I stayed up at our next spot as well, hoping for a shot, though all we were able to find there was a fish that was too close when we saw it. Wes graciously allowed me to stay up once again, in order to try to even the shot count, and Doug relocated nearby for a push into the now growing afternoon wind. The first shot was given to us by a large fish that approached the boat much in the same way that the first fish in the morning did, and while we were able to get the fly in front of it it was ignored. Our second was from a large single that mudded hard in the glare, and this cast also landed in range. The fish spun around and appeared interested before deciding better of the whole thing and leaving toward deeper water. The last shot we had before we left was at another large single that Doug had seen tail, and a cast at this one was nearly derailed by wind. The cast landed farther away than I would have liked, and the fish swam near the fly before returning to its last location. I stripped to get the fly back in to play, and when I did found out that the fish had eaten the fly without me realizing it. Doug had seen it and called for a long strip, which led me to believe that I needed to get it back near the fish, but as it turned out the deed was done a fair number of moments before I had any idea what was going on. Gotta love permit fishing. Wes grabbed the fish when we had it near the boat, and we hoisted the large fish on to the deck for photos:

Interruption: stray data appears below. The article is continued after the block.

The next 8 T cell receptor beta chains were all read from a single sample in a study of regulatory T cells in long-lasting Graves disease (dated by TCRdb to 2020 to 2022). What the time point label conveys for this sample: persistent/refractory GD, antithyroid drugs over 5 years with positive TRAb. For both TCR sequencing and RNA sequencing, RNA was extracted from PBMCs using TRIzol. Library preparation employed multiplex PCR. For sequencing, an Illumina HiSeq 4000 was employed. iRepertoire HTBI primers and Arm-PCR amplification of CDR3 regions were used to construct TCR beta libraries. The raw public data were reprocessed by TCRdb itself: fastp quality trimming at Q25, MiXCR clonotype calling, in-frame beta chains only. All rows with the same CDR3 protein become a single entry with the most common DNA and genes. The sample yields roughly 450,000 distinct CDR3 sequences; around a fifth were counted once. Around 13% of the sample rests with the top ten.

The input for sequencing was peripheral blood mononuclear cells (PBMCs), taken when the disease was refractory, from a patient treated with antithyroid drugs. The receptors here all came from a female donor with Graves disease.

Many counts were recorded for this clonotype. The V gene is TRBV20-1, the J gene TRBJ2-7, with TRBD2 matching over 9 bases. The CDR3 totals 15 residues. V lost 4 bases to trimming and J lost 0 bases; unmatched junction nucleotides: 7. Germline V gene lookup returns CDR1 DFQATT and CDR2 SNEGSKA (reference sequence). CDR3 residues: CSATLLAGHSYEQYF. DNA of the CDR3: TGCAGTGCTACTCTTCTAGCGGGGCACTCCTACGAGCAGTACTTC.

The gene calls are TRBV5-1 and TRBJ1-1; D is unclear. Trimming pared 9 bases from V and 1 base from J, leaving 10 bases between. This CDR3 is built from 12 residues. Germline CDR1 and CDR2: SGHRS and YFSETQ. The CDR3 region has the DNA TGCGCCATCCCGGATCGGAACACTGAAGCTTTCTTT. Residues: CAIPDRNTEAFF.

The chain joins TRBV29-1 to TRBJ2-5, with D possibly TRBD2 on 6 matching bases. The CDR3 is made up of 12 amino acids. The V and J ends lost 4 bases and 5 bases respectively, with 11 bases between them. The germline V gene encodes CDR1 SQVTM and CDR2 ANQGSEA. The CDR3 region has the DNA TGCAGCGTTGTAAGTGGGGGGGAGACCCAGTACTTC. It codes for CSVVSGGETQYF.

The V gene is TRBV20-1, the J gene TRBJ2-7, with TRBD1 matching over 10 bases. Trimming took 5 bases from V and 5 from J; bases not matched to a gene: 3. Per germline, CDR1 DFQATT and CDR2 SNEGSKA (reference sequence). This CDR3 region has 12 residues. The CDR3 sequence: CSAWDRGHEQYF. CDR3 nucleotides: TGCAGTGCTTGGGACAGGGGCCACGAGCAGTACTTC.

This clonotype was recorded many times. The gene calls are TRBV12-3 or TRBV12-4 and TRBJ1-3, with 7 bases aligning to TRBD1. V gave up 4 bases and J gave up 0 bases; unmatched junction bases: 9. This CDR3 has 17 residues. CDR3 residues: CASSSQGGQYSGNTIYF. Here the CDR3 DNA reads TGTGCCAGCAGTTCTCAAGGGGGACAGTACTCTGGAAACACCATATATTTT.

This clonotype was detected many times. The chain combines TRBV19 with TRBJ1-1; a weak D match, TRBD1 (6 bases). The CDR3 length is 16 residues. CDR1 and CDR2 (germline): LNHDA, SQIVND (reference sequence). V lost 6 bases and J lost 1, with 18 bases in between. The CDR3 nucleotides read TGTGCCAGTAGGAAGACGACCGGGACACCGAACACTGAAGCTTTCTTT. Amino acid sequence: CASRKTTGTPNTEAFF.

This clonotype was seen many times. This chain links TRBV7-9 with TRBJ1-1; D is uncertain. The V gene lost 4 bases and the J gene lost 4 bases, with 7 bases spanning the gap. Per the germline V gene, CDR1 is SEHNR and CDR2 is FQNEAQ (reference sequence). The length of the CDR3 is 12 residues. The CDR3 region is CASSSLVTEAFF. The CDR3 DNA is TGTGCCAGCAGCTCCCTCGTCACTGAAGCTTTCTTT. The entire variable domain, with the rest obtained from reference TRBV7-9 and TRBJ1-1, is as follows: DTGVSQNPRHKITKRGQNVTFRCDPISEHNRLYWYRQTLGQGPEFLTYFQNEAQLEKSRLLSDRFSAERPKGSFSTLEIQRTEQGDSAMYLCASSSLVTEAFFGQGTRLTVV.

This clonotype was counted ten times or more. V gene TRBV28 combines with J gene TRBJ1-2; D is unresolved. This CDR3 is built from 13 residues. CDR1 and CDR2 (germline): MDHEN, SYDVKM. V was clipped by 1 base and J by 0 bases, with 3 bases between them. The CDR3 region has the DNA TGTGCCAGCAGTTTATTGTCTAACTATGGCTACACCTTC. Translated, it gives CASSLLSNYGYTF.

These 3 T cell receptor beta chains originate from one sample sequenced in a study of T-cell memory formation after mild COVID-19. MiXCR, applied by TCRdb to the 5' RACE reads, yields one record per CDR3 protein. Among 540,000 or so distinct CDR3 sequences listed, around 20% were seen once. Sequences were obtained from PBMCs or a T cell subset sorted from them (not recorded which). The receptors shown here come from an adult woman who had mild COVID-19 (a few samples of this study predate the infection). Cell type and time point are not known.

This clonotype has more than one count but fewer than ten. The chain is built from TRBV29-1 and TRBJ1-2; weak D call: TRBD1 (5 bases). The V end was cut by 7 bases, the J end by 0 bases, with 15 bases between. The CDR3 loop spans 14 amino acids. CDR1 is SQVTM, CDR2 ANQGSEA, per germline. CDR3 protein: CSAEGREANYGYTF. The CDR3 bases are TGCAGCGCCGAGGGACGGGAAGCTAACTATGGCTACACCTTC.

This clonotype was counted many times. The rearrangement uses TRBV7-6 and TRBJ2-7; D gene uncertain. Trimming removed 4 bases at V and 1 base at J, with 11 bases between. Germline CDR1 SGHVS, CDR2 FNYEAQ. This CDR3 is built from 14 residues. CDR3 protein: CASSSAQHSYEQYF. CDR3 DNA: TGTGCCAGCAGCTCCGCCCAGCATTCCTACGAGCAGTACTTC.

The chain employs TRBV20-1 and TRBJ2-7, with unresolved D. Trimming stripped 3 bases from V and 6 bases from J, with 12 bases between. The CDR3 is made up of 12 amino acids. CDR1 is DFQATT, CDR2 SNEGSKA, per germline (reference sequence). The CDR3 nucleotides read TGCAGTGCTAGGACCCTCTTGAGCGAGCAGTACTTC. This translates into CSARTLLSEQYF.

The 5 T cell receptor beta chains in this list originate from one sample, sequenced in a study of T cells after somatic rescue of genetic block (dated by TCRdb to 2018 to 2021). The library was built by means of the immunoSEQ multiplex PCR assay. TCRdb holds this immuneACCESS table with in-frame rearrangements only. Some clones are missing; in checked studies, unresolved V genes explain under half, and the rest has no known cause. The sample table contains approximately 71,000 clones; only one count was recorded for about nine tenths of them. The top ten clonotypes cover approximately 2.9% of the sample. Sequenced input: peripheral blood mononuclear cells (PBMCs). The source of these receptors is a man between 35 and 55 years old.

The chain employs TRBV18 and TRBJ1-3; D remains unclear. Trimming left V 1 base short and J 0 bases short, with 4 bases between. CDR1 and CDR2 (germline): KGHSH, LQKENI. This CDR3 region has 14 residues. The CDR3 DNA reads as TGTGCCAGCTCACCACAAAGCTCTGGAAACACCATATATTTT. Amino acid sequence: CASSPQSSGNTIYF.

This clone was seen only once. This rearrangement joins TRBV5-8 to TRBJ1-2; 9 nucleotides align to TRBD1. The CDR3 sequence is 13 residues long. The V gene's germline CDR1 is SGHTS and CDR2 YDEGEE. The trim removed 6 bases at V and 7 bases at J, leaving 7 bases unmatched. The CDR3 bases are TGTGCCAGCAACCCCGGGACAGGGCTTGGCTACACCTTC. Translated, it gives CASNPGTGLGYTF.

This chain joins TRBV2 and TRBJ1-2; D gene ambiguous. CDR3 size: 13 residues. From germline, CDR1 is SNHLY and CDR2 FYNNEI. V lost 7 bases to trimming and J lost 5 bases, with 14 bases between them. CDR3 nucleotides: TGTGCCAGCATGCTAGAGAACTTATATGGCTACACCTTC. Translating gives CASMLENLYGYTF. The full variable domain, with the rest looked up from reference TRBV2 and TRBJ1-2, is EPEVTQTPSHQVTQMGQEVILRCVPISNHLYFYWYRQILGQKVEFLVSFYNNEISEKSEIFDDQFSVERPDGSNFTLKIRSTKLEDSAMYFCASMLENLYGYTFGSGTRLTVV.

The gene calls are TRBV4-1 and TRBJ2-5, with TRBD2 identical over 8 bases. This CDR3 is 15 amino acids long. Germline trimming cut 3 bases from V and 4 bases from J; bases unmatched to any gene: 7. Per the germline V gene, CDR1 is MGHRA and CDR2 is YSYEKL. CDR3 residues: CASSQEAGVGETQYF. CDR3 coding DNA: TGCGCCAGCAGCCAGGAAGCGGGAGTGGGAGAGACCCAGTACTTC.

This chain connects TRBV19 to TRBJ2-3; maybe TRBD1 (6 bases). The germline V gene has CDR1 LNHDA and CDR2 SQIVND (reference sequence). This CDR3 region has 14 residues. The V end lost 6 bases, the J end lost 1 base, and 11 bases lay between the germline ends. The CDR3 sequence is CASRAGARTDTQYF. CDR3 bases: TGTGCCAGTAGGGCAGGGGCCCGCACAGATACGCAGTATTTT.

After that we returned to the same spot, this time hoping that Wes might get one also. We didn’t see any and relocated once again, fishing hard for another hour before the light got low and we headed home.
I’d like to thank Doug for another great day on the water (we’ve had incredible luck the last few times we’ve fished together, though I’m sure the readership knows that luck favors the hard work and time on the water of someone like Doug), and thanks are also due to Wes Smith for the invite.